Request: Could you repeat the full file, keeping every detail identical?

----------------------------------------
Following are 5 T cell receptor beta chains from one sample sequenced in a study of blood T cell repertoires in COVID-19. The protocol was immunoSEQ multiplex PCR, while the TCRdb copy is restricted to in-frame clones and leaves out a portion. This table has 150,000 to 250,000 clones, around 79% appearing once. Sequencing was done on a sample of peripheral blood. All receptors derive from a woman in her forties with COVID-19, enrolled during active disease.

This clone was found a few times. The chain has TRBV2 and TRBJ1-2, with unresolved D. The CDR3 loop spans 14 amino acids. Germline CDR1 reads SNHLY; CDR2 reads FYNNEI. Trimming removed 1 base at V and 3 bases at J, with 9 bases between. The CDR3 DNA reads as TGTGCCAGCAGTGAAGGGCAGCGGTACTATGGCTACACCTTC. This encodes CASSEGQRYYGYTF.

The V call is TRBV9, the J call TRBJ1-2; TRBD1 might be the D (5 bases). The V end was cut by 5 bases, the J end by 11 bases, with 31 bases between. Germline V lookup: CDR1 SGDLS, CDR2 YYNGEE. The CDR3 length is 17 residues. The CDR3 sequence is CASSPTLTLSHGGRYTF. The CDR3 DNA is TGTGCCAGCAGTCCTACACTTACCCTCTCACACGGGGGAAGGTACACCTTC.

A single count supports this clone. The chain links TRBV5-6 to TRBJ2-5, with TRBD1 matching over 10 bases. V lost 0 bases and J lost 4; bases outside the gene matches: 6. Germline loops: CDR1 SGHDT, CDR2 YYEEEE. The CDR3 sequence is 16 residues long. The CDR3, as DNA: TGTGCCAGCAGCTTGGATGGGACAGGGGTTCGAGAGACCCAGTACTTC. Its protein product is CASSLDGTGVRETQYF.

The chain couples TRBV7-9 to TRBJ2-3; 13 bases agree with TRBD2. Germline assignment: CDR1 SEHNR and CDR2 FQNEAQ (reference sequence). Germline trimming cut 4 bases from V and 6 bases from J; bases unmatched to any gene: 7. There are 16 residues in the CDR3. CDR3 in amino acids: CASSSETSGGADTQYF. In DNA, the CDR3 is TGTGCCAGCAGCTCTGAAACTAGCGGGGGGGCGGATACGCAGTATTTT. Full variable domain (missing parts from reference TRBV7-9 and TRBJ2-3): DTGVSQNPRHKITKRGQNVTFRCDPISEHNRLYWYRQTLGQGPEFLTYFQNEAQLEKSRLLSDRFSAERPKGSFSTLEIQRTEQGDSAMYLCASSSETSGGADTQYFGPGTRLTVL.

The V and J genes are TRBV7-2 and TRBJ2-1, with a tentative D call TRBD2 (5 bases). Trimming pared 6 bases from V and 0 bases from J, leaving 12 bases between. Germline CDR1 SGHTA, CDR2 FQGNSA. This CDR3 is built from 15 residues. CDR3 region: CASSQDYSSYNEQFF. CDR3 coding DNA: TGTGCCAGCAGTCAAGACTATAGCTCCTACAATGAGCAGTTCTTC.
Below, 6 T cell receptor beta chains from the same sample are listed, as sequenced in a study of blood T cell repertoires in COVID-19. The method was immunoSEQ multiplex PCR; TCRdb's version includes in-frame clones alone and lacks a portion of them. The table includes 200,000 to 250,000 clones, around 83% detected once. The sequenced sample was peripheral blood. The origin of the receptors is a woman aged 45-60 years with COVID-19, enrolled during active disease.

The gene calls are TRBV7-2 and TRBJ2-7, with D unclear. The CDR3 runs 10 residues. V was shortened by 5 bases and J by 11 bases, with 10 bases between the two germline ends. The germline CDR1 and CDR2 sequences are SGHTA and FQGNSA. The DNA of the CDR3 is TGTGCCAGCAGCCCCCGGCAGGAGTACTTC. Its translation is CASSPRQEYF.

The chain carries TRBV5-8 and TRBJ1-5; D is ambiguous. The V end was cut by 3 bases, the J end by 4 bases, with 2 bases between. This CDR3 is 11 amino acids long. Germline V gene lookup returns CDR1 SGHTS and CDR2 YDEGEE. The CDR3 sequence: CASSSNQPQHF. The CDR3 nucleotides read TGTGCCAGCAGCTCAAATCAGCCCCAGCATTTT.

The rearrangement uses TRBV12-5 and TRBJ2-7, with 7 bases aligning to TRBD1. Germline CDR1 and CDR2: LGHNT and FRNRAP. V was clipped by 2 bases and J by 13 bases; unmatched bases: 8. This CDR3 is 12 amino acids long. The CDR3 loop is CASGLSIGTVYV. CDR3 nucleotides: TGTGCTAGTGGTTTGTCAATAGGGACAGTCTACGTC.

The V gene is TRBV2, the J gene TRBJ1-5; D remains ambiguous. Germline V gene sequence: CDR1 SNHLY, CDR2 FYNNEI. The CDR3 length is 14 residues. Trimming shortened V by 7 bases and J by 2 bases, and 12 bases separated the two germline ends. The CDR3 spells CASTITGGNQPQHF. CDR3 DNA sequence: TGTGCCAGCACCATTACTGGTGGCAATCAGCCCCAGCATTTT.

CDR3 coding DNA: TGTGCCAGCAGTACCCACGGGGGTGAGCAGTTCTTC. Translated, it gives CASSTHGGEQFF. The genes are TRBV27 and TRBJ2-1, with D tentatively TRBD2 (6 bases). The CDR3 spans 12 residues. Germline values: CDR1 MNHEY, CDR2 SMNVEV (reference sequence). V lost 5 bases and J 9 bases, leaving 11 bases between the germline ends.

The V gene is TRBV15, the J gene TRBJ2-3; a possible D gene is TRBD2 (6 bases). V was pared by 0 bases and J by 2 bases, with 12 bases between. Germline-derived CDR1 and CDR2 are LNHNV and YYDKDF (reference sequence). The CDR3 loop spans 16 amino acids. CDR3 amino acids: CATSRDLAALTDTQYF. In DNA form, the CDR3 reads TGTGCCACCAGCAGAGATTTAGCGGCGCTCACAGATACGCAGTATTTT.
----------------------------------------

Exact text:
Following are 5 T cell receptor beta chains from one sample sequenced in a study of blood T cell repertoires in COVID-19. The protocol was immunoSEQ multiplex PCR, while the TCRdb copy is restricted to in-frame clones and leaves out a portion. This table has 150,000 to 250,000 clones, around 79% appearing once. Sequencing was done on a sample of peripheral blood. All receptors derive from a woman in her forties with COVID-19, enrolled during active disease.

This clone was found a few times. The chain has TRBV2 and TRBJ1-2, with unresolved D. The CDR3 loop spans 14 amino acids. Germline CDR1 reads SNHLY; CDR2 reads FYNNEI. Trimming removed 1 base at V and 3 bases at J, with 9 bases between. The CDR3 DNA reads as TGTGCCAGCAGTGAAGGGCAGCGGTACTATGGCTACACCTTC. This encodes CASSEGQRYYGYTF.

The V call is TRBV9, the J call TRBJ1-2; TRBD1 might be the D (5 bases). The V end was cut by 5 bases, the J end by 11 bases, with 31 bases between. Germline V lookup: CDR1 SGDLS, CDR2 YYNGEE. The CDR3 length is 17 residues. The CDR3 sequence is CASSPTLTLSHGGRYTF. The CDR3 DNA is TGTGCCAGCAGTCCTACACTTACCCTCTCACACGGGGGAAGGTACACCTTC.

A single count supports this clone. The chain links TRBV5-6 to TRBJ2-5, with TRBD1 matching over 10 bases. V lost 0 bases and J lost 4; bases outside the gene matches: 6. Germline loops: CDR1 SGHDT, CDR2 YYEEEE. The CDR3 sequence is 16 residues long. The CDR3, as DNA: TGTGCCAGCAGCTTGGATGGGACAGGGGTTCGAGAGACCCAGTACTTC. Its protein product is CASSLDGTGVRETQYF.

The chain couples TRBV7-9 to TRBJ2-3; 13 bases agree with TRBD2. Germline assignment: CDR1 SEHNR and CDR2 FQNEAQ (reference sequence). Germline trimming cut 4 bases from V and 6 bases from J; bases unmatched to any gene: 7. There are 16 residues in the CDR3. CDR3 in amino acids: CASSSETSGGADTQYF. In DNA, the CDR3 is TGTGCCAGCAGCTCTGAAACTAGCGGGGGGGCGGATACGCAGTATTTT. Full variable domain (missing parts from reference TRBV7-9 and TRBJ2-3): DTGVSQNPRHKITKRGQNVTFRCDPISEHNRLYWYRQTLGQGPEFLTYFQNEAQLEKSRLLSDRFSAERPKGSFSTLEIQRTEQGDSAMYLCASSSETSGGADTQYFGPGTRLTVL.

The V and J genes are TRBV7-2 and TRBJ2-1, with a tentative D call TRBD2 (5 bases). Trimming pared 6 bases from V and 0 bases from J, leaving 12 bases between. Germline CDR1 SGHTA, CDR2 FQGNSA. This CDR3 is built from 15 residues. CDR3 region: CASSQDYSSYNEQFF. CDR3 coding DNA: TGTGCCAGCAGTCAAGACTATAGCTCCTACAATGAGCAGTTCTTC.
Below, 6 T cell receptor beta chains from the same sample are listed, as sequenced in a study of blood T cell repertoires in COVID-19. The method was immunoSEQ multiplex PCR; TCRdb's version includes in-frame clones alone and lacks a portion of them. The table includes 200,000 to 250,000 clones, around 83% detected once. The sequenced sample was peripheral blood. The origin of the receptors is a woman aged 45-60 years with COVID-19, enrolled during active disease.

The gene calls are TRBV7-2 and TRBJ2-7, with D unclear. The CDR3 runs 10 residues. V was shortened by 5 bases and J by 11 bases, with 10 bases between the two germline ends. The germline CDR1 and CDR2 sequences are SGHTA and FQGNSA. The DNA of the CDR3 is TGTGCCAGCAGCCCCCGGCAGGAGTACTTC. Its translation is CASSPRQEYF.

The chain carries TRBV5-8 and TRBJ1-5; D is ambiguous. The V end was cut by 3 bases, the J end by 4 bases, with 2 bases between. This CDR3 is 11 amino acids long. Germline V gene lookup returns CDR1 SGHTS and CDR2 YDEGEE. The CDR3 sequence: CASSSNQPQHF. The CDR3 nucleotides read TGTGCCAGCAGCTCAAATCAGCCCCAGCATTTT.

The rearrangement uses TRBV12-5 and TRBJ2-7, with 7 bases aligning to TRBD1. Germline CDR1 and CDR2: LGHNT and FRNRAP. V was clipped by 2 bases and J by 13 bases; unmatched bases: 8. This CDR3 is 12 amino acids long. The CDR3 loop is CASGLSIGTVYV. CDR3 nucleotides: TGTGCTAGTGGTTTGTCAATAGGGACAGTCTACGTC.

The V gene is TRBV2, the J gene TRBJ1-5; D remains ambiguous. Germline V gene sequence: CDR1 SNHLY, CDR2 FYNNEI. The CDR3 length is 14 residues. Trimming shortened V by 7 bases and J by 2 bases, and 12 bases separated the two germline ends. The CDR3 spells CASTITGGNQPQHF. CDR3 DNA sequence: TGTGCCAGCACCATTACTGGTGGCAATCAGCCCCAGCATTTT.

CDR3 coding DNA: TGTGCCAGCAGTACCCACGGGGGTGAGCAGTTCTTC. Translated, it gives CASSTHGGEQFF. The genes are TRBV27 and TRBJ2-1, with D tentatively TRBD2 (6 bases). The CDR3 spans 12 residues. Germline values: CDR1 MNHEY, CDR2 SMNVEV (reference sequence). V lost 5 bases and J 9 bases, leaving 11 bases between the germline ends.

The V gene is TRBV15, the J gene TRBJ2-3; a possible D gene is TRBD2 (6 bases). V was pared by 0 bases and J by 2 bases, with 12 bases between. Germline-derived CDR1 and CDR2 are LNHNV and YYDKDF (reference sequence). The CDR3 loop spans 16 amino acids. CDR3 amino acids: CATSRDLAALTDTQYF. In DNA form, the CDR3 reads TGTGCCACCAGCAGAGATTTAGCGGCGCTCACAGATACGCAGTATTTT.